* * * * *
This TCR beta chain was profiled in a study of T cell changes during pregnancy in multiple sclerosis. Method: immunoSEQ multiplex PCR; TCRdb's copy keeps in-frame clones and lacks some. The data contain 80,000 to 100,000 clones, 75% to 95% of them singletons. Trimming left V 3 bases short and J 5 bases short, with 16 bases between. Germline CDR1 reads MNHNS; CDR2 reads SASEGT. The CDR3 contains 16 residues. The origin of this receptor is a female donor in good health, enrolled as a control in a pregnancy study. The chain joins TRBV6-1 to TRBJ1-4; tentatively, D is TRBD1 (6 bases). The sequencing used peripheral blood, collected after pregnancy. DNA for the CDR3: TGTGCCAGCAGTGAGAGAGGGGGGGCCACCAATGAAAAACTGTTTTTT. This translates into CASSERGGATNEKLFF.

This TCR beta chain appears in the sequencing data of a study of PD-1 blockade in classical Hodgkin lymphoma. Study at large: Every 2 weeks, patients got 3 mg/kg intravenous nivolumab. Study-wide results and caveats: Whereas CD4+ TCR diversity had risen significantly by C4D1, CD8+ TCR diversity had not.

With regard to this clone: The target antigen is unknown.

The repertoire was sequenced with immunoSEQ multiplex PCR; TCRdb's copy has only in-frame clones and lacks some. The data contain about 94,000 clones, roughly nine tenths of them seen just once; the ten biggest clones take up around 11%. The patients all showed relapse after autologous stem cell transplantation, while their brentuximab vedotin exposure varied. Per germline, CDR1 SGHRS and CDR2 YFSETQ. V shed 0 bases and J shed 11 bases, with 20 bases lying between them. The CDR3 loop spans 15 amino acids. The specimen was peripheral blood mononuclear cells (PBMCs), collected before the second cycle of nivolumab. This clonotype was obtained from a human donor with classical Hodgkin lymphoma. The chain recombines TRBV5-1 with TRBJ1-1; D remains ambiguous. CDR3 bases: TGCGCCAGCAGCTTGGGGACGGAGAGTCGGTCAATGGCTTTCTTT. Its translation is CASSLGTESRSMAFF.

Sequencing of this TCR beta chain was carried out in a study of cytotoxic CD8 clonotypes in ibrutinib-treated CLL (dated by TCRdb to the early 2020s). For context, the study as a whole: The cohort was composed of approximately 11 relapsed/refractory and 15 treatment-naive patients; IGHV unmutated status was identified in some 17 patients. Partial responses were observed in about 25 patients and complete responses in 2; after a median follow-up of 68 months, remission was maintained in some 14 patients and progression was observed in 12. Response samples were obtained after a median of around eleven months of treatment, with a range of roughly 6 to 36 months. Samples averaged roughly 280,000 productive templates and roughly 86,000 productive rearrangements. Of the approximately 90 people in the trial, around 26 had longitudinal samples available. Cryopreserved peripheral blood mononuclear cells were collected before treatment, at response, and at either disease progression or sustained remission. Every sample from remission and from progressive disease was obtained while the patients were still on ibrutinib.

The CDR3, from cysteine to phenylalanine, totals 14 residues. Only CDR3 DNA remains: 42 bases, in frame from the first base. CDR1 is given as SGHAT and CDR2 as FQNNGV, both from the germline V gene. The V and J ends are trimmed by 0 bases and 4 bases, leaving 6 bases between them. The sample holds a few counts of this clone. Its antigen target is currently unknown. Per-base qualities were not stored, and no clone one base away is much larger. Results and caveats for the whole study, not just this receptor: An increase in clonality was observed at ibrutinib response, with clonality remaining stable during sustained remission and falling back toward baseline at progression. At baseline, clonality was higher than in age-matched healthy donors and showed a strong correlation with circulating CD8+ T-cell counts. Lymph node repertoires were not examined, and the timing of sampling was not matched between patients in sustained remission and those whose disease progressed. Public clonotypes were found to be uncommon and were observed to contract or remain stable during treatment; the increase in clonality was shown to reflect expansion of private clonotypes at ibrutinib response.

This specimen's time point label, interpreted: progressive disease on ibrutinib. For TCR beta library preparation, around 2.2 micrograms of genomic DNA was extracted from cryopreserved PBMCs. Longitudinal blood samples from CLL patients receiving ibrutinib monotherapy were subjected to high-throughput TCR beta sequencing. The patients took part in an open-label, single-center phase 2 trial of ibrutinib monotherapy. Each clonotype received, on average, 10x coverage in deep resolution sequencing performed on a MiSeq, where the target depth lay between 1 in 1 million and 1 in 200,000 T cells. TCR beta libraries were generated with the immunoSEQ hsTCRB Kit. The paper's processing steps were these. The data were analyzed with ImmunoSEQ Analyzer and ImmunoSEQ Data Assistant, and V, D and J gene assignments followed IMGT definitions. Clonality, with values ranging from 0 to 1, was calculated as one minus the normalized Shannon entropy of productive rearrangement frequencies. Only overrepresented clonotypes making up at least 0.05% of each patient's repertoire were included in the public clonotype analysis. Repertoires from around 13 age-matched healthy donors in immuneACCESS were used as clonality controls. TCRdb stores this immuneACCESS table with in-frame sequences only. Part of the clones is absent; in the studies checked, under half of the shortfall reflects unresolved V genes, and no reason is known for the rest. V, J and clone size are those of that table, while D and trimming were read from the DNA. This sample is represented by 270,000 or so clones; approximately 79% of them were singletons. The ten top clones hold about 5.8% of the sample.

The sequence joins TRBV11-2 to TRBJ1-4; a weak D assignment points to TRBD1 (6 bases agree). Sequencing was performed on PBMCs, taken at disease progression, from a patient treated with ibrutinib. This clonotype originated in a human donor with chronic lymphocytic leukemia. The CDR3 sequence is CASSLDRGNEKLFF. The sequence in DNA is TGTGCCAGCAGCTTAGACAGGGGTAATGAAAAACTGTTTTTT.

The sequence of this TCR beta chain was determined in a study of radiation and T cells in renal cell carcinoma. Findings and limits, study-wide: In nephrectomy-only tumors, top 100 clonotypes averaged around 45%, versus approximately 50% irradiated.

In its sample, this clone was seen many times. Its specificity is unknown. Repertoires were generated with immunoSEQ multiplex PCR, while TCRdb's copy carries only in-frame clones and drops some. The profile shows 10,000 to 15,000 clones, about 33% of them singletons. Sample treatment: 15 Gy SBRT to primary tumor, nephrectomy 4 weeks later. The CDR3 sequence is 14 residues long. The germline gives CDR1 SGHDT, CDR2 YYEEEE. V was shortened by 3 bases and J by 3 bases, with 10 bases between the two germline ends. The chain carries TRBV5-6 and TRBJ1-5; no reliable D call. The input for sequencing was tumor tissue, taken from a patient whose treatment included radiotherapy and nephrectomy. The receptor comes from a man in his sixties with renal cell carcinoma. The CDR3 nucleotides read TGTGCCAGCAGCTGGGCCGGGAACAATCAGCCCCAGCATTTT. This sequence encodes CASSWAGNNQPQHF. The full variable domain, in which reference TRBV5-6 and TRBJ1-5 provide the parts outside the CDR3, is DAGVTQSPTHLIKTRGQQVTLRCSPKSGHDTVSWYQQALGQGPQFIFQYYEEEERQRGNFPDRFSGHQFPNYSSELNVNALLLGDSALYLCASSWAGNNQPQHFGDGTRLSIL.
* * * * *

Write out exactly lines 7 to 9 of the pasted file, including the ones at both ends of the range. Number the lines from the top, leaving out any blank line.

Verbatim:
This specimen's time point label, interpreted: progressive disease on ibrutinib. For TCR beta library preparation, around 2.2 micrograms of genomic DNA was extracted from cryopreserved PBMCs. Longitudinal blood samples from CLL patients receiving ibrutinib monotherapy were subjected to high-throughput TCR beta sequencing. The patients took part in an open-label, single-center phase 2 trial of ibrutinib monotherapy. Each clonotype received, on average, 10x coverage in deep resolution sequencing performed on a MiSeq, where the target depth lay between 1 in 1 million and 1 in 200,000 T cells. TCR beta libraries were generated with the immunoSEQ hsTCRB Kit. The paper's processing steps were these. The data were analyzed with ImmunoSEQ Analyzer and ImmunoSEQ Data Assistant, and V, D and J gene assignments followed IMGT definitions. Clonality, with values ranging from 0 to 1, was calculated as one minus the normalized Shannon entropy of productive rearrangement frequencies. Only overrepresented clonotypes making up at least 0.05% of each patient's repertoire were included in the public clonotype analysis. Repertoires from around 13 age-matched healthy donors in immuneACCESS were used as clonality controls. TCRdb stores this immuneACCESS table with in-frame sequences only. Part of the clones is absent; in the studies checked, under half of the shortfall reflects unresolved V genes, and no reason is known for the rest. V, J and clone size are those of that table, while D and trimming were read from the DNA. This sample is represented by 270,000 or so clones; approximately 79% of them were singletons. The ten top clones hold about 5.8% of the sample.

The sequence joins TRBV11-2 to TRBJ1-4; a weak D assignment points to TRBD1 (6 bases agree). Sequencing was performed on PBMCs, taken at disease progression, from a patient treated with ibrutinib. This clonotype originated in a human donor with chronic lymphocytic leukemia. The CDR3 sequence is CASSLDRGNEKLFF. The sequence in DNA is TGTGCCAGCAGCTTAGACAGGGGTAATGAAAAACTGTTTTTT.

The sequence of this TCR beta chain was determined in a study of radiation and T cells in renal cell carcinoma. Findings and limits, study-wide: In nephrectomy-only tumors, top 100 clonotypes averaged around 45%, versus approximately 50% irradiated.